After listening to my Kentucky colleagues in P-12 and higher education complain about the spending cuts in Governor Matt Bevin's proposed state budget the last few weeks, I feel compelled to point out the obvious: there's no such thing as a free lunch.
The Governor's budget calls for a 4.5 percent cut in higher education spending this year, followed by an additional 4.5 percent cut next fiscal year. On the P-12 side, while the proposed budget preserves base per-pupil state spending, the same 4.5 percent cut does affect other education programs like teacher professional development and Family Resource and Youth Service Centers (FRYSC) that provide a host of physical and social supports to children from low-income families. But the budget also allocates nearly one billion dollars toward the state's teetering teacher pension plan in which many university faculty members and all P-12 certified employees participate.
I am deeply invested personally and professionally in these issues. and I'm also concerned about the impact of these cuts. I am employed by a state university where I train the next generation of school administrators. Indirectly my work has an impact on hundreds of thousands of P-12 school children, whom I have served in one capacity or another for 20 years. I participate in the Kentucky Teacher Retirement System, which I'm counting on for a significant portion of my financial security someday. And I'm well aware of the valuable, often unrecognized work that goes on in our FRYSC's.
But Kentucky has been on a collision course with economic reality for years. We simply cannot continue spending money, or in the case of the state retirement system, committing to spend money in the future, that does not actually exist. The one billion dollars the Governor is allocating toward KTRS is merely a Band-Aid; far greater resources and reforms will have be generated in the future to address this monster. The crisis is the product of long-standing negligence on the part of Republican lawmakers who have not adequately funded the system and Democrat lawmakers who refuse to acknowledge that our commitments are unsustainable.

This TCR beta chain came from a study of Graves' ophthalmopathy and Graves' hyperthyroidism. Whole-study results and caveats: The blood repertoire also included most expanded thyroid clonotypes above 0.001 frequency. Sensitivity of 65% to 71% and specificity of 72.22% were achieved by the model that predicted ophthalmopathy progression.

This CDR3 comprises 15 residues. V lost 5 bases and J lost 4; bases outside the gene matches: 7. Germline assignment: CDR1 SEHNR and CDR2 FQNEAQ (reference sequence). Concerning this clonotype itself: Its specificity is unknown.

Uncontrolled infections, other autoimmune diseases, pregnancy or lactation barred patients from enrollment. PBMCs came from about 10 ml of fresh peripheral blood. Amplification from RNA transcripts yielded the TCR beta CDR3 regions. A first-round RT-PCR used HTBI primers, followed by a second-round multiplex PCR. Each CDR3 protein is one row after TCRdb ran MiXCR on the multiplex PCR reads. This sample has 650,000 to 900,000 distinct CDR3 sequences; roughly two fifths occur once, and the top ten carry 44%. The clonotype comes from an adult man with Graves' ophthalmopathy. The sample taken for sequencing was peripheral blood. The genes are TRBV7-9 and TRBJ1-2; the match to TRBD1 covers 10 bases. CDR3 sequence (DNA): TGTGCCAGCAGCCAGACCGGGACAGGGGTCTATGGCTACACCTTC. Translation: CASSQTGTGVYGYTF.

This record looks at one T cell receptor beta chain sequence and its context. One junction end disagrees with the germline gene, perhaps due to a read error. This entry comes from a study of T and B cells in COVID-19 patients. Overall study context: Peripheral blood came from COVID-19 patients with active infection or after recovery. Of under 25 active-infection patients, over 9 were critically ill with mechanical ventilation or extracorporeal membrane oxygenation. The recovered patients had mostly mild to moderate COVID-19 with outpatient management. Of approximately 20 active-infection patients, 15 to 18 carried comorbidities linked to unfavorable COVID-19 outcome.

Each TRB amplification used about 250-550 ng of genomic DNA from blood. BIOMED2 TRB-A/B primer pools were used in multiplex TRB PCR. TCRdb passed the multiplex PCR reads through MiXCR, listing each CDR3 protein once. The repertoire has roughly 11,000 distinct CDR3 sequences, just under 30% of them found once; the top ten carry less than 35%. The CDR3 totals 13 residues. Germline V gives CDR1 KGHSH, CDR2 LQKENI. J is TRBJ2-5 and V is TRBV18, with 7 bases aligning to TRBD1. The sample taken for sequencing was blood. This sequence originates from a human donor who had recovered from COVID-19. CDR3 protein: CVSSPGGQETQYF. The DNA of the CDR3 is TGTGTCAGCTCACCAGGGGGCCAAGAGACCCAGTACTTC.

We should reward our public employees with a good retirement system. But reform is also essential. Over time, the retirement age for teachers must rise, benefits (especially health insurance benefits) must be more modest, and at least part of the system must be converted to employee-managed investments. And billions more in state spending must also be set aside to cover our commitments to retired and active state employees. Other Kentuckians who do not participate in KTRS might be justly resentful of the sacrifices they must make as taxpayers and the public services that must be cut to guarantee educator pensions, while struggling themselves to save for their own retirement.
If educators expect taxpayers to preserve our retirement system and continue fully funding our schools and universities, where do they propose to find that money in the state budget? What specific combination of tax increases or other spending cuts should cover these costs? Will we permit gambling in the state? Or increase corporate income taxes? Or perhaps we should eliminate various state tax credits, say like the one that allows a credit for post-secondary tuition expenses? And would any of these ideas individually raise enough money to cover the retirement hole, all education spending, and all the other public services we expect to receive? Or should we just keep spending money we don't have, leaving an enormous financial debt to the very P-12 school children we claim to be so selflessly serving?
Governor Bevin has suggested we need a major overhaul of the Kentucky tax code to ensure fewer of these crises in the future, and expects to make specific recommendations next year. If we're not satisfied with that timetable, then what are the options?
I dread these spending cuts too. But Kentucky educators need to either a) suggest the specific sacrifices they want taxpayers to make on their behalf, or b) grit their teeth and bear the pain along with everyone else.